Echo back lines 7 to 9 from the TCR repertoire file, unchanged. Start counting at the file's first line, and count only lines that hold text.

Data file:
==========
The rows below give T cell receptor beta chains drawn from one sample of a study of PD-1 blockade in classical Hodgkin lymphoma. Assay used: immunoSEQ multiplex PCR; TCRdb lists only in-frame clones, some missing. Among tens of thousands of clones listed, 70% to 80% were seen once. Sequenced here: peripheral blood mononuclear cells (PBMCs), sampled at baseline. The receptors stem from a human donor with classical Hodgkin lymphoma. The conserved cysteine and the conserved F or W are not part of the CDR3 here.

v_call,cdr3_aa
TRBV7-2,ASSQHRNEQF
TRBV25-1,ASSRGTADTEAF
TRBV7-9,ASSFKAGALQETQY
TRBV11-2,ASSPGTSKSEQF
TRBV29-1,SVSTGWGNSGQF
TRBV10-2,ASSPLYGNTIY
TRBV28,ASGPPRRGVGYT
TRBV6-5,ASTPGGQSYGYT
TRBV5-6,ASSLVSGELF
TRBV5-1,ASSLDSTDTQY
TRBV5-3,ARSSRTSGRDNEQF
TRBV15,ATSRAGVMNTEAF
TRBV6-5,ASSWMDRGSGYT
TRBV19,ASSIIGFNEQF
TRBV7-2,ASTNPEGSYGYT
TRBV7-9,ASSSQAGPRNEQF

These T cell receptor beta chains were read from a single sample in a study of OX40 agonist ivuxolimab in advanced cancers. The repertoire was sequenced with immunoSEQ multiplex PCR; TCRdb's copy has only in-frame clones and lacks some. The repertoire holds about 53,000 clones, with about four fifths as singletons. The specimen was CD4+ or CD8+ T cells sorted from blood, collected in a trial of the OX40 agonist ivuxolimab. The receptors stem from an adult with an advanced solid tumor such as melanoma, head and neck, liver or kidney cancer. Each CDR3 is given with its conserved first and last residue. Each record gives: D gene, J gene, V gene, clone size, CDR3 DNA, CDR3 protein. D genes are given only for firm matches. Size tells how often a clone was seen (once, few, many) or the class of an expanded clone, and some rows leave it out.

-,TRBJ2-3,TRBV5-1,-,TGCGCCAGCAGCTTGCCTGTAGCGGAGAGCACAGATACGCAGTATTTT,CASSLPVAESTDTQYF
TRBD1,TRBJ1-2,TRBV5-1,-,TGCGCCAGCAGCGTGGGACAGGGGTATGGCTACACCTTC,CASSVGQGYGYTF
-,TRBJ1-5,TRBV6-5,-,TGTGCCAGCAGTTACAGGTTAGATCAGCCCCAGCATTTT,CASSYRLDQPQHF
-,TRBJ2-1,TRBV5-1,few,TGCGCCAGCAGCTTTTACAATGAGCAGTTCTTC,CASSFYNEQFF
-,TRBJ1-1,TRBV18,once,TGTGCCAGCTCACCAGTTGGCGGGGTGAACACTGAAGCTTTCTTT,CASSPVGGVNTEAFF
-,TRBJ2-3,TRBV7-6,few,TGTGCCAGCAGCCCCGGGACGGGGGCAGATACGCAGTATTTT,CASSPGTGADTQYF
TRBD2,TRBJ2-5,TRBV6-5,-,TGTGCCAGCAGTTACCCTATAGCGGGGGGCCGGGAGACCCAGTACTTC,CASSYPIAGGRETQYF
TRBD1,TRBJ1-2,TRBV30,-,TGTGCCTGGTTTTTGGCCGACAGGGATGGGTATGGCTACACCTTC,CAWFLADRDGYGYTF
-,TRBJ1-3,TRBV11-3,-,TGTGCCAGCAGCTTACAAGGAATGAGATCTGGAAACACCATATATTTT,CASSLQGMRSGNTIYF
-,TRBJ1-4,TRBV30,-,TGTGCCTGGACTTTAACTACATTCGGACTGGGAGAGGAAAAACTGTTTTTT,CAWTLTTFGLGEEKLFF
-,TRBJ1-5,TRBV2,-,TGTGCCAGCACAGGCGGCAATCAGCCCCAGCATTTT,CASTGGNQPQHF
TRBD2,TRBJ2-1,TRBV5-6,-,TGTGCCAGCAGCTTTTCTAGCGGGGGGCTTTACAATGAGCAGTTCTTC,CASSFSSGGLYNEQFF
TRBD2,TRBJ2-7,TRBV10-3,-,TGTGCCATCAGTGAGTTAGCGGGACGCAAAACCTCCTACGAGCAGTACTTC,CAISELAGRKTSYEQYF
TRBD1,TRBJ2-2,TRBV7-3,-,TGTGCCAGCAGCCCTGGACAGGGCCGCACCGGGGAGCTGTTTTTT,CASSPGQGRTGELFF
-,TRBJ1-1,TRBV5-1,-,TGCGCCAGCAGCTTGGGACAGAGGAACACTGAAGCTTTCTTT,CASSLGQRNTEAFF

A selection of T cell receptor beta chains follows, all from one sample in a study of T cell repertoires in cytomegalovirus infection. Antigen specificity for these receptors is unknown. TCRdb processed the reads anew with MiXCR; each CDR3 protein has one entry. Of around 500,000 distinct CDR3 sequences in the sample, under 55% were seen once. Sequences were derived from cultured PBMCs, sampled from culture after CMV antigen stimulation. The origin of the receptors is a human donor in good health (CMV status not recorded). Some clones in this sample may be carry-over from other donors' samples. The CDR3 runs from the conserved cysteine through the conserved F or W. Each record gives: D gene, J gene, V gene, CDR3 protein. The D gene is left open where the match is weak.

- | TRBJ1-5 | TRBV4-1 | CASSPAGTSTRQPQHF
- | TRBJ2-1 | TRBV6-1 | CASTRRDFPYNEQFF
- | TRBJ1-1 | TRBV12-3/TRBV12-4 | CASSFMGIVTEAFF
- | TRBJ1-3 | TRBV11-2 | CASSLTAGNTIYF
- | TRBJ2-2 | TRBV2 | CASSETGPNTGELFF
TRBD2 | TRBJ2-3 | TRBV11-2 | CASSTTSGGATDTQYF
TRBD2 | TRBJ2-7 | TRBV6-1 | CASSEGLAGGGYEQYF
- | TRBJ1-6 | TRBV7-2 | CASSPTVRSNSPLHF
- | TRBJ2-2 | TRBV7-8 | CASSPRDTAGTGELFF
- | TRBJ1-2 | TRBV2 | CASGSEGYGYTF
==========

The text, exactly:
TRBV29-1,SVSTGWGNSGQF
TRBV10-2,ASSPLYGNTIY
TRBV28,ASGPPRRGVGYT